Nearly 13,000 people were asked in a recent poll what they prioritize in a job. The poll found that people overwhelming ranked pay and personal well-being over such factors as job security. Moreover, according to the new report, there are steps young people can take to increase their chances of obtaining a good job by age 30.
The report from the Georgetown Center on Education and the Workforce names 10 ways to improve career outcomes for young adults with varying educational aspirations and at different stages of their career development. A team of CEW researchers developed and used what they call a “pathways-to-career policy simulation model.” Their recommendations, however, vary depending on a person’s plans for attaining higher education, plans for technical training or years of work experience.
WHAT THE CEW REPORT RECOMMENDS
What was the greatest takeaway from the report? In most cases, CEW clearly solidifies that obtaining a bachelor’s degree is still the number-one route to improving career opportunities later in life. For example, the report finds 3.6 million young adults are now college-aged and enroll in college expecting to get a bachelor’s degree, but for various reason they do not by the age 26. Data from the report shows if these individuals complete a bachelor’s degree, 573,000 more young adults from this cohort would have a good job by age 30.
However multiple scenarios for different career plans are established in the report, many of which do include obtaining a bachelor’s degree. Researchers in this circumstance indicate career outcomes were greater for young people when they work continuously from ages 20-22. A better job outcome was more likely for workers in STEM-related job of some kind as opposed to a low-paying job. The report found for workers in low-paying jobs, a better outcome is more likely for those working a blue-collar occupation.
KEY FACTORS ABOUT DISPARITIES IN THE WORKFORCE
Comments from the CEW director and lead author Anthony P. Carnevale indicate that while the data proves some interesting points about higher education, it’s not all that simple. A bachelor’s degree is still the most traveled pathway to a solid job, but the research indicates there are other options through career and technical education (CTE) during high school and through work experience, he writes in a new release. However, the report notes rather crucially that the efficacy of each pathway depends on a person's race, gender or age.
“Pathways to good jobs are especially strengthened through comprehensive policy efforts that layer effective interventions on top of one another,” Carnevale says.
It is not as easy as extending any of the pathway opportunities to every individual, according to the report, because it can widen the gaps that already exist in the workforce around diversity and inclusion. A change that professionally boasts one demographic group, on the other hand might not benefit another group.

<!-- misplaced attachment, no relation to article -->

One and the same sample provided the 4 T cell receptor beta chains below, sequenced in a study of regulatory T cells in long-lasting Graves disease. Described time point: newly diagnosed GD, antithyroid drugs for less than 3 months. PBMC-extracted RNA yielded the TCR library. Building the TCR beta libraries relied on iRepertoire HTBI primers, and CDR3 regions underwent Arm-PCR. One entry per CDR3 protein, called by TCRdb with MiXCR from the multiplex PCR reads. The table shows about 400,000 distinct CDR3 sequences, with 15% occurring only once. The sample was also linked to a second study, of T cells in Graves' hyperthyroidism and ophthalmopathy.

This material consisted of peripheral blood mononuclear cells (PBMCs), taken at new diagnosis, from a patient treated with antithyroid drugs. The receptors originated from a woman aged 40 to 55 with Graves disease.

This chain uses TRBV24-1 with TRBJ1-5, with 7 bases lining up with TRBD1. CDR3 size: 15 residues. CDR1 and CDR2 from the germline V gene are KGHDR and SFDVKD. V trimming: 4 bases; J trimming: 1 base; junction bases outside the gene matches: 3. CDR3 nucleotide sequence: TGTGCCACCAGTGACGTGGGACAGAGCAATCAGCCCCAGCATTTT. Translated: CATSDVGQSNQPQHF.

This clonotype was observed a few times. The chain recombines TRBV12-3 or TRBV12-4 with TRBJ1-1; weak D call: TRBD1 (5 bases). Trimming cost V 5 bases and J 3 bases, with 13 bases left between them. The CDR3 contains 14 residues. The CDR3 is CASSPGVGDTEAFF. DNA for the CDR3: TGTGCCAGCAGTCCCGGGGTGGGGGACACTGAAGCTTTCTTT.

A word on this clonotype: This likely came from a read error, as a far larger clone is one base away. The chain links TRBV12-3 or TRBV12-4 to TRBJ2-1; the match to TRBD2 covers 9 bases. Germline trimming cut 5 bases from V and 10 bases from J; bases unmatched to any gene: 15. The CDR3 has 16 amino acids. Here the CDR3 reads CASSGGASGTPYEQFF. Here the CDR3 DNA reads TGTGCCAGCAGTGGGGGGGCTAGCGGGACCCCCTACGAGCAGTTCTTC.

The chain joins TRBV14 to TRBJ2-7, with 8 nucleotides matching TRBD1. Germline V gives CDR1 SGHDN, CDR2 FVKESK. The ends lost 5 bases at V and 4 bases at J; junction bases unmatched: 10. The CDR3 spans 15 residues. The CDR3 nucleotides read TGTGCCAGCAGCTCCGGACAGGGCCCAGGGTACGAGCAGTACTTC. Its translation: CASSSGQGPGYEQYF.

For example, the report finds specializing in CTE in high school increases the likelihood of having a good job by 30 for white and Black young adults, but the pathway reduces that likelihood for Hispanic young adults.
Opportunities and resources for education or work eligibility are so often more available to white young adults than they are for Black or Hispanic young adults. At the same time, women are less likely to improve their career by increasing their education because as a whole, women already have higher average levels of education than men. And with the exception of STEM jobs or other high-paying jobs at age 22, nearly every career pathway mentioned in the report has potential to put more men over women in good jobs at age 30.
Co-author of the report, Zack Mabel, writes that addressing disparities that hinder access to good jobs requires eliminating bias and discrimination widely in the labor market. He says this includes directing investments toward individuals from historically marginalized backgrounds or disadvantaged groups. He says wages should also be raised in undervalued occupations that are mostly filled by workers from marginalized groups.
WHAT MAKES A JOB 'GOOD'?
The report, called What Works: Ten Education, Training, and Work-Based Pathway Changes That Lead to Good Jobs, was funded by a philanthropic donation from JPMorgan Chase & Co.
In his role overseeing the department of Jobs and Skills for JPMorgan Chase & Co., Mathew Muench says they are focused on creating a more equitable labor market.
“As both a funder and employer, we see immense value in pathways that bring more people into good jobs and thriving careers. Georgetown’s research is critical in revealing how career pathways are most effective when they support individuals across multiple stations of that journey—whether it runs through college or another route,” Muench says in a news release.
A “good job” is defined by CEW researchers as one that pays about $38,000 in 2020 for workers younger than age 45 and one that pays $49,000 for workers aged 45 and older. According to the report, it focused on a workforce of 30-year-olds nationwide that make a median salary of $57,000, with one-fourth of group earning less than $46,000 a year and one-fourth of the group earning more than $76,000 a year.
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